Which is why the eurozone's life-saving banking union could be the trigger for a momentous debate in Britain, about whether the centralisation of economic and financial decision-making in the currency union, arguably necessary to its survival, will inevitably push Britain towards EU exit.

Robert Peston Article written by Robert Peston Robert Peston Economics editor

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  • rate this

    Comment number 100.

    @ 92.vikingsarecoming
    You really think it would have been any different if the Lib Dems or Tories were in power. Any government is about the good times rolling, that's how they stay in power. Labour, Tories, Lib Dem or Raving Loonie Monster Party!

  • rate this

    Comment number 99.

    Whatever happened to 'rebalancing the economy', away from dependence on the City of London and its dodgy ways? The City's interests are not the same as those of the UK generally - far from it. A stable, peaceful Europe, on the other hand, definitely is in our interest. It is shameful that Robert Peston still seeks to conflate City interests with those of the rest of us.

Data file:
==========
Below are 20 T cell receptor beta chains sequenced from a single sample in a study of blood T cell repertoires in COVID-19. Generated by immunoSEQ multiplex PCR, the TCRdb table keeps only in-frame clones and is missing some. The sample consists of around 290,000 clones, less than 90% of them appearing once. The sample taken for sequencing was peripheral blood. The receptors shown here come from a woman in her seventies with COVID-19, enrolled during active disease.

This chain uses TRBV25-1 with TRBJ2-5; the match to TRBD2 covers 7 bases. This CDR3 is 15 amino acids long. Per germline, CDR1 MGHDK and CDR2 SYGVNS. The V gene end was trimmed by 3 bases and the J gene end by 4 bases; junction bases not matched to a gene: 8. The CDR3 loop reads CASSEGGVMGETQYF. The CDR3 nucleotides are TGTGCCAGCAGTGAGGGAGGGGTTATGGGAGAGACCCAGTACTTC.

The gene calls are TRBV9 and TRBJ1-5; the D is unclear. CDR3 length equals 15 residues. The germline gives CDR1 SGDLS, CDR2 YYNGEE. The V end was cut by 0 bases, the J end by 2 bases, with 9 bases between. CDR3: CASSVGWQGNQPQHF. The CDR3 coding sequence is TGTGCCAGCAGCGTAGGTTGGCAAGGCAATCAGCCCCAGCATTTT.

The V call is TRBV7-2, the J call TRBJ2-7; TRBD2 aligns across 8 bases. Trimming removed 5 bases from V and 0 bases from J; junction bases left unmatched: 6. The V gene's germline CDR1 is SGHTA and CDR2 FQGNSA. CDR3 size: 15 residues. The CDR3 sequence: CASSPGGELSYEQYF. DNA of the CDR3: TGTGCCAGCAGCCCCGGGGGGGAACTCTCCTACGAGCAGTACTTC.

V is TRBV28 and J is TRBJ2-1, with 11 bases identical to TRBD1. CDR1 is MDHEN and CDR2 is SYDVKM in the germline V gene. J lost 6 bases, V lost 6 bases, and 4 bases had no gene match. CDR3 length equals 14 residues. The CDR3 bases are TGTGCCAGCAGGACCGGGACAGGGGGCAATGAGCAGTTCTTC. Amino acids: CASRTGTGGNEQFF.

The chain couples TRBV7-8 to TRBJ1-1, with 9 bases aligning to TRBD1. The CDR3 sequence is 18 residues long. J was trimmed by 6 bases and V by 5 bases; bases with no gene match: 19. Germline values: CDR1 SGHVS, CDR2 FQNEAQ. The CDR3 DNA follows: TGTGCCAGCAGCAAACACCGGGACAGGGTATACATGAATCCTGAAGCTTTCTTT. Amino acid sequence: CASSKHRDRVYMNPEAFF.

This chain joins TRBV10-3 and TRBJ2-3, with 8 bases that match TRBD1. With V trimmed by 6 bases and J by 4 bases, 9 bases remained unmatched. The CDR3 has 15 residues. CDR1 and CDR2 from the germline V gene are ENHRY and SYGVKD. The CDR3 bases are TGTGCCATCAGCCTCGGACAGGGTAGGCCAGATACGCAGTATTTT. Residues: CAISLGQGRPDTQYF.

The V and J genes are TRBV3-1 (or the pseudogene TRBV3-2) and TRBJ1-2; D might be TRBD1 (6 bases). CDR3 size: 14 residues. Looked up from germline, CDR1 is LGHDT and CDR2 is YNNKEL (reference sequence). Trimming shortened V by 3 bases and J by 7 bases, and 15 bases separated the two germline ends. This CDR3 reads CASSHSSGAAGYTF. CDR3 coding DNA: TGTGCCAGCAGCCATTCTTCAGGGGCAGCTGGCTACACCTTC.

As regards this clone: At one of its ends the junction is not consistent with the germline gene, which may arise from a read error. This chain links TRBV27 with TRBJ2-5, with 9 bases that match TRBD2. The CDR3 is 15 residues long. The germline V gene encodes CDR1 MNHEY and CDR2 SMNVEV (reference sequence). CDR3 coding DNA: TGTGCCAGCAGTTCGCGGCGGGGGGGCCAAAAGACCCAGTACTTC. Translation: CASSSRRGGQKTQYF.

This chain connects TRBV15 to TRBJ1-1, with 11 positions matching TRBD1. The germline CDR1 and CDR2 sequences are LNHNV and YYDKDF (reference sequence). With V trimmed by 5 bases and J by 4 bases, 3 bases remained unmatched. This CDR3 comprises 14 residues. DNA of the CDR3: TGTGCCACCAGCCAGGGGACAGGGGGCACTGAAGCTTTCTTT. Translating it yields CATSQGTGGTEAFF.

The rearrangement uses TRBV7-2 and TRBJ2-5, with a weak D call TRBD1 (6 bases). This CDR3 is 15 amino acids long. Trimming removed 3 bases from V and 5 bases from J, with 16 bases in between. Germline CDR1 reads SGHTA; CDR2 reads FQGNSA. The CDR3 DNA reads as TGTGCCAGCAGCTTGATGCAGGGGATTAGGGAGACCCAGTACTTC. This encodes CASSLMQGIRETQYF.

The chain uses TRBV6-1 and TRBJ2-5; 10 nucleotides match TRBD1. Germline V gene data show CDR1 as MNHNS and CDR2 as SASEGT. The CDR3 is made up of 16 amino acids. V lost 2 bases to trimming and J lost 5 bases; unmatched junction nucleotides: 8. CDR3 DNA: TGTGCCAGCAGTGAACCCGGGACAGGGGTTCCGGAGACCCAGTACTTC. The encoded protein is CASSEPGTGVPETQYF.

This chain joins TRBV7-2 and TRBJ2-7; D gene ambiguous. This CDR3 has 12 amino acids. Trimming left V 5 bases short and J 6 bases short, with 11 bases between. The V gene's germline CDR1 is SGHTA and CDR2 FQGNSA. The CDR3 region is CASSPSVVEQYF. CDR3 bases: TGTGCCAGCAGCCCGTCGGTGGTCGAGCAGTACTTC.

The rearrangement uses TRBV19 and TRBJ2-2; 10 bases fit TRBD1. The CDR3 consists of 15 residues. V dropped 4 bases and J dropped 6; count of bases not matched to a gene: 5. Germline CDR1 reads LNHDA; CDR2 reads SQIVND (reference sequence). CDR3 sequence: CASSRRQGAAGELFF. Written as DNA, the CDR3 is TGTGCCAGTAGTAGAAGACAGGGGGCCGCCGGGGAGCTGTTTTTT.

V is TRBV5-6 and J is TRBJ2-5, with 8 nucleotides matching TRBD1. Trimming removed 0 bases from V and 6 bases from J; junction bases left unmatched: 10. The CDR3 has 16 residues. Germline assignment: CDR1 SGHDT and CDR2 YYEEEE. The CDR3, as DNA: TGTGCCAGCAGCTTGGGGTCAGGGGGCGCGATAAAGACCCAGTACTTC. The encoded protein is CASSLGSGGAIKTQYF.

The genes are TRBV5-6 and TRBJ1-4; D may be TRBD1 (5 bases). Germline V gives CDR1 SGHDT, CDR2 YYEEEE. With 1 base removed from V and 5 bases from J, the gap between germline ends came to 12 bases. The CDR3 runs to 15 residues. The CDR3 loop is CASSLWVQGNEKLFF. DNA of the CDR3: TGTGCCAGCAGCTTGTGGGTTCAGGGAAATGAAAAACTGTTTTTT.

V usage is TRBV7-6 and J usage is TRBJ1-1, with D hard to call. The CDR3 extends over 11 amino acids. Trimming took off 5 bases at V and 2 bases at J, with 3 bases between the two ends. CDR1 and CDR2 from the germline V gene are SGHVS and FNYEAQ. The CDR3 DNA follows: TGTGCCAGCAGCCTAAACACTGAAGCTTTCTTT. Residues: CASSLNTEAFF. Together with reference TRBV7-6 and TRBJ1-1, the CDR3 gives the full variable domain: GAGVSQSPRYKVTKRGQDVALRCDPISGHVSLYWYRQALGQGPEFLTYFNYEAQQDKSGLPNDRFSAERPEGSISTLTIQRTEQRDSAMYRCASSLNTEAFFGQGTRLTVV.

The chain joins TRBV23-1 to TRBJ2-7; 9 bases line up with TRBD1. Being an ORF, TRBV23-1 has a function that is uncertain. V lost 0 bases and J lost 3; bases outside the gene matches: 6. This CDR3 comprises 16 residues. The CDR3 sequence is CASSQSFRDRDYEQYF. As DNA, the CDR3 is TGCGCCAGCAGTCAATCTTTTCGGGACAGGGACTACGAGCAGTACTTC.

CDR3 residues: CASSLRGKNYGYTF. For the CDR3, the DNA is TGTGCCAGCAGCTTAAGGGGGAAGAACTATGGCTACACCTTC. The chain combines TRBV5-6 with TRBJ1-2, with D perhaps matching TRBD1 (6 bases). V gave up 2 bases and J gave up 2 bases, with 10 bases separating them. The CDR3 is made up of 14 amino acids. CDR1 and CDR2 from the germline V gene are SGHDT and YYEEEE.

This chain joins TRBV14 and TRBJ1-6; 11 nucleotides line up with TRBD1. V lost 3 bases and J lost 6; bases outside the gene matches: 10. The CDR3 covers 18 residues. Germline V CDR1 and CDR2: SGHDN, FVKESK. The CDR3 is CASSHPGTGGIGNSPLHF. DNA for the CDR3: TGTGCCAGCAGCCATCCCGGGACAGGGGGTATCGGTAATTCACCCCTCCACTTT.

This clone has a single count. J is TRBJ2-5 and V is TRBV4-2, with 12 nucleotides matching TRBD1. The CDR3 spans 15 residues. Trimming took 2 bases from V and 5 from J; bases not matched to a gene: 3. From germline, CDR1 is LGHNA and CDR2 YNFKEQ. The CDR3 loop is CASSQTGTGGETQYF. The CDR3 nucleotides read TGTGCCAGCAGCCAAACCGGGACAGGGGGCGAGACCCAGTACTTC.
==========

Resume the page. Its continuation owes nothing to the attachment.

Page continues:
• rate this

    Comment number 98.

    @Micki - 'If we leave EU our currency will be massively devalued, our imports of food and raw materials will cost more.'

    There is no proof of this. If we leave we'll have no restrictions on trade deals as we do now. We import a lot from the EU and they'll still want our money once we've departed. They rely on it

  • rate this

    Comment number 97.

    That little country within London " The City " will get whatever it needs from Government, we are irrelevant.

  • rate this

    Comment number 96.

    All this hate towards financial people, as a matter of fact i'm in uni studying int. finance and fund management, the reason? If the government cared about the real economy and invested in science and engineering, I would have followed my dad and studied engineering, just i'm not dumb and know that the city and the banks is where the real money is. ps I don't gamble, I research for 4 years.